Sailing the Timeless Wonder of Lake Powell

The confluence of rivers on the Colorado Plateau in the southwestern United States provides a stunning destination for the owners of a trailer sailer.

For the sailor with a passion for solitude, breathtaking scenery and a wilderness challenge, Lake Powell is the experience of a lifetime. Retired and yearning for a carefree adventure, my wife, Jeanine, and I took advantage of a summer when the lake was filling as it hadn’t for years, knowing we’d be able to reach some of the most ancient glens and alcoves. This was an irresistible prospect, especially to a couple of crusty canyon sailors like ourselves. And better yet, we could dispose of clocks and schedules and visit some of the more distant haunts and hideaways for as long as we cared.

We splashed Lady Jeanine, our 26-foot Balboa, at the Bullfrog Marina, some 98 miles north of the Glen Canyon Dam, stocked her with enough food and fuel to last a good two weeks, cast our lines, cranked the Honda and headed toward the main channel, bound for the confluence of the San Juan and Escalante rivers, Dangling Rope and Rock Creek Bay, some 75 miles south.

As we passed the Rincon — the abandoned riverbed meander in the Colorado River — we entered an imposing red rock canyon whose cliffs towered more than 1,000 feet overhead. To the south, four rainbow amphitheaters and natural gardens lay in the shadow of the great geological formation called Pollywog Bench.

A fresh breeze tumbled down 10,388-foot Navajo Mountain, and we killed the engine, hoisted the main and jib, and tacked south. To the east, a long, unbroken ridge lined the shore in a massive fold that extended some 2,000 feet above the surface of the bay.

We decided to spend the night in a secluded cove near the Escalante confluence. Two giant circles were engraved in the sandstone directly above us; and a small, 1,000-year-old granary of the Ancestral Puebloans was tucked beneath a small sandstone bench at the far end of the cove. About 500 feet directly overhead, we could discern a series of amphitheaters and the ruins of two prehistoric Indian summer camps.

We backed into the cove, and I set two anchors fore and aft and wrapped an old Danforth around a large boulder off to starboard — a bit of insurance against the brisk southwesterlies that are common in the area. We took a quick, cool swim in the emerald water. That evening, we supped in primitive luxury while the ravens scavenged for remnants and parades of tiny eddies thumped and slapped gently at our beam. At dusk, a single gray coyote crested the bench far above, peered scornfully down at us for an instant, turned and disappeared. In the brief splash of twilight, Venus stood on the edge of the mesa at our back like a fading sentinel.

The following morning, we secured our anchor lines to a marker buoy, headed out into the main channel, hoisted sail and made for the Escalante River, Ribbon Canyon (arguably one of the most beautiful estuaries on the lake) and Hole-in-the-Rock, a crack where the early Mormons chain-locked their wagons and drove them 1,000 feet to the valley below. An occasional gust rippled the lake with mischievous bursts that plunged down the Navajo's ridge to the south. We tacked at the entrance to the Escalante, then as we passed the two stone spires standing sentinel at the entrance to Ribbon Canyon, the clouds started to build, the sky darkened and the wind started to pipe 15 to 20 knots. It was no time to be caught in open water, and we scurried back to the cove and the comfort of our private sacristy. Jeanine grabbed the anchor lines with the gaff, and just as I finished securing them, one of Lake Powell's infamous desert storms barreled out of the south and pummeled the main channel with 4-foot cresting waves and spindrifts that rebounded from the canyon walls and churned past our cove with incredible ferocity. While our little cove was secure enough, Lady Jeanine occasionally lurched and strained against her mooring lines, and her mast and stays shuddered with the stronger gusts.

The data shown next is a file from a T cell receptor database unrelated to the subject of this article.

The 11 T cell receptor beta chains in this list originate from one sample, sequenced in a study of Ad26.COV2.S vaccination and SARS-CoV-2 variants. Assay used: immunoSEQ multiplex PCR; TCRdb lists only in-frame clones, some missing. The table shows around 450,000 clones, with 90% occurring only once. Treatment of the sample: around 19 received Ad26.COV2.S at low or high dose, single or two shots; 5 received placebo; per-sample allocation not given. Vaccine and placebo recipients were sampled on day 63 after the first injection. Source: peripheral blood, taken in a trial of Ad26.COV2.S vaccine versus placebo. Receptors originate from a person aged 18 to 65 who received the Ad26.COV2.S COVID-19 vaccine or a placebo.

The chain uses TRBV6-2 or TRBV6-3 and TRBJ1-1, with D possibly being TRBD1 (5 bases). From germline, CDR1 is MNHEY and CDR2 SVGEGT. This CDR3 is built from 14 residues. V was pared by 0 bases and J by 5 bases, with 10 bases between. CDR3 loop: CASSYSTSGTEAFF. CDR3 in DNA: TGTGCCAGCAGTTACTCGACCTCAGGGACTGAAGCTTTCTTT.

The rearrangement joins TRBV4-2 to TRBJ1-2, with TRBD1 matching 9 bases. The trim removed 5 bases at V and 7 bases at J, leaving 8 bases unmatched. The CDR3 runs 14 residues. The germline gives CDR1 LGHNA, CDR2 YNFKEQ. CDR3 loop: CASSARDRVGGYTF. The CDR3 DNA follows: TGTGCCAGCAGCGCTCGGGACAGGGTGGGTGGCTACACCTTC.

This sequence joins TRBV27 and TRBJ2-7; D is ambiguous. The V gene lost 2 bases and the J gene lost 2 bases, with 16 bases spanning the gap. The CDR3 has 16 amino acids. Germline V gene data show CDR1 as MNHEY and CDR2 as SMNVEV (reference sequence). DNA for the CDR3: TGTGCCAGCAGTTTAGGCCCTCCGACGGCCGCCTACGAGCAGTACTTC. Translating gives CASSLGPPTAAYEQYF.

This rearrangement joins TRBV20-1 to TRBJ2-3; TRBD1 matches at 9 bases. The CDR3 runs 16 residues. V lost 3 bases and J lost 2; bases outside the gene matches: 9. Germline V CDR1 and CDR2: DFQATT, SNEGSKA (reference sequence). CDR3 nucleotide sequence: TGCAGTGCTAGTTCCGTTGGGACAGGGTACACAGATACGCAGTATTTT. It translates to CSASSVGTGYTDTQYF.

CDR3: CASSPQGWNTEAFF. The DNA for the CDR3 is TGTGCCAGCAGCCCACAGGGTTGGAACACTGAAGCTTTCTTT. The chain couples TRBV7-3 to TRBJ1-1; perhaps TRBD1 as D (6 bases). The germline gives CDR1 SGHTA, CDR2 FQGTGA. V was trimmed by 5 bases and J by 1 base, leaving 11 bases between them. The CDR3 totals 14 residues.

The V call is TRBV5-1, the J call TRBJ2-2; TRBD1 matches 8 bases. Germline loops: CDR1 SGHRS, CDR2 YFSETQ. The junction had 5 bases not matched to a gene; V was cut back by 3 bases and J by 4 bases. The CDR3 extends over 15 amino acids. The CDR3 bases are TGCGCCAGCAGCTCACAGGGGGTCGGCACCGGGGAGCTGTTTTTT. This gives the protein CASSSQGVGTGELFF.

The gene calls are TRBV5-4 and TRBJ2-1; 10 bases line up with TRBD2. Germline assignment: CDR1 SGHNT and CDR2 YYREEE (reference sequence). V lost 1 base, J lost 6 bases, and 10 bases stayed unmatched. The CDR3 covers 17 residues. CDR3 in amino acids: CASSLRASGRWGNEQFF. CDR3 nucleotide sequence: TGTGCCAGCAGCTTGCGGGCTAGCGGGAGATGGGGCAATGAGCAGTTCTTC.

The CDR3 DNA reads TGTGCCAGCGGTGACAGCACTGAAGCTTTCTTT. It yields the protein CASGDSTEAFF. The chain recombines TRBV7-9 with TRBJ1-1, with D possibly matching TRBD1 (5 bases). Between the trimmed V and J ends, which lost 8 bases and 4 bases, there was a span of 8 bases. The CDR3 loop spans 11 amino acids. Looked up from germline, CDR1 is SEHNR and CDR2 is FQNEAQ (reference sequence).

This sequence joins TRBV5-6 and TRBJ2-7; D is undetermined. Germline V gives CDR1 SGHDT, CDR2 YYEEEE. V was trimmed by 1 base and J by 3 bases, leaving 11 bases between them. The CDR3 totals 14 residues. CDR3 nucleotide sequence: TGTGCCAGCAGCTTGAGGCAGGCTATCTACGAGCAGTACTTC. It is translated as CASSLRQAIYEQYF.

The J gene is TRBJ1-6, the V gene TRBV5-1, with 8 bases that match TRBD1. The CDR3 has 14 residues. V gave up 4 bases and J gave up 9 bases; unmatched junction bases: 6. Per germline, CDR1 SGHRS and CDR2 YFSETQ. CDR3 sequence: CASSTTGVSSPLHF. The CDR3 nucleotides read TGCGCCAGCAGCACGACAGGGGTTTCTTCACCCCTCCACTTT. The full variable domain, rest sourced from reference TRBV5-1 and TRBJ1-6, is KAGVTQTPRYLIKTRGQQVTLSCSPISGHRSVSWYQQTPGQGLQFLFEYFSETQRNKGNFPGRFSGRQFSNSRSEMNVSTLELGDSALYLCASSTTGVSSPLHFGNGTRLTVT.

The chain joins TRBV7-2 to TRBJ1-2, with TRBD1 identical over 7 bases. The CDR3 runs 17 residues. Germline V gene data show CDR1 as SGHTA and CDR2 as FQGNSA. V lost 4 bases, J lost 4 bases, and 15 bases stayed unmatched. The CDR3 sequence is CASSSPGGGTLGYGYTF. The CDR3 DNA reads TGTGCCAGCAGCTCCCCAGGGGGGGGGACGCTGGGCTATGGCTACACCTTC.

The deluge ended as suddenly as it appeared and blew north; the waterfalls dribbled to a stop, and the sun reappeared and dried the cove to a sandy gold. Toward evening, we watched Navajo Mountain turn glimmering violet in the setting sun and — having supped on brats and potato salad — we hopped into the inflatable to explore the neighboring grottoes and coves before nightfall. A brief walk ashore brought a leisurely stop in a hanging garden, a curious inspection of wild animal tracks: deer, cougar, wildcat and the telltale crease of a diamondback rattler. Just before dusk, we headed back to Lady Jeanine. One last swim before bedtime and we consigned ourselves to the rising moon, such as it was, in a dim, blue reflection on the far canyon wall.

The following morning, we abandoned the cove and headed south and west to Dangling Rope Marina to restock ice, milk and fuel. The marina is an oddity of sorts, since it's accessible only by boat and is some 42 miles upriver from the town of Page and the Glen Canyon Dam, which lies some 15 miles north of the Grand Canyon. Dangling Rope is usually a maelstrom of activity and hyperactive boaters, but it was strangely quiet and rather solitary this time — perhaps because the horrible price of gasoline discouraged the less committed, perhaps simply because we visited early in the season. We bought the necessary provisions and headed south to a small horseshoe cove at the southern extreme of Rock Creek Bay, just north of buoy 26. On every side, sheer walls and galleries of stone towered some 10 stories above us, while the southern precipice shielded us from the hefty afternoon winds that ripped down Padre Bay. We faced Lady Jeanine north and found a beautiful refuge. Indeed, the reflected bronze and gold of the sunset that evening was a vivid reminder that this was the harshest, most beautiful land in the great Southwest.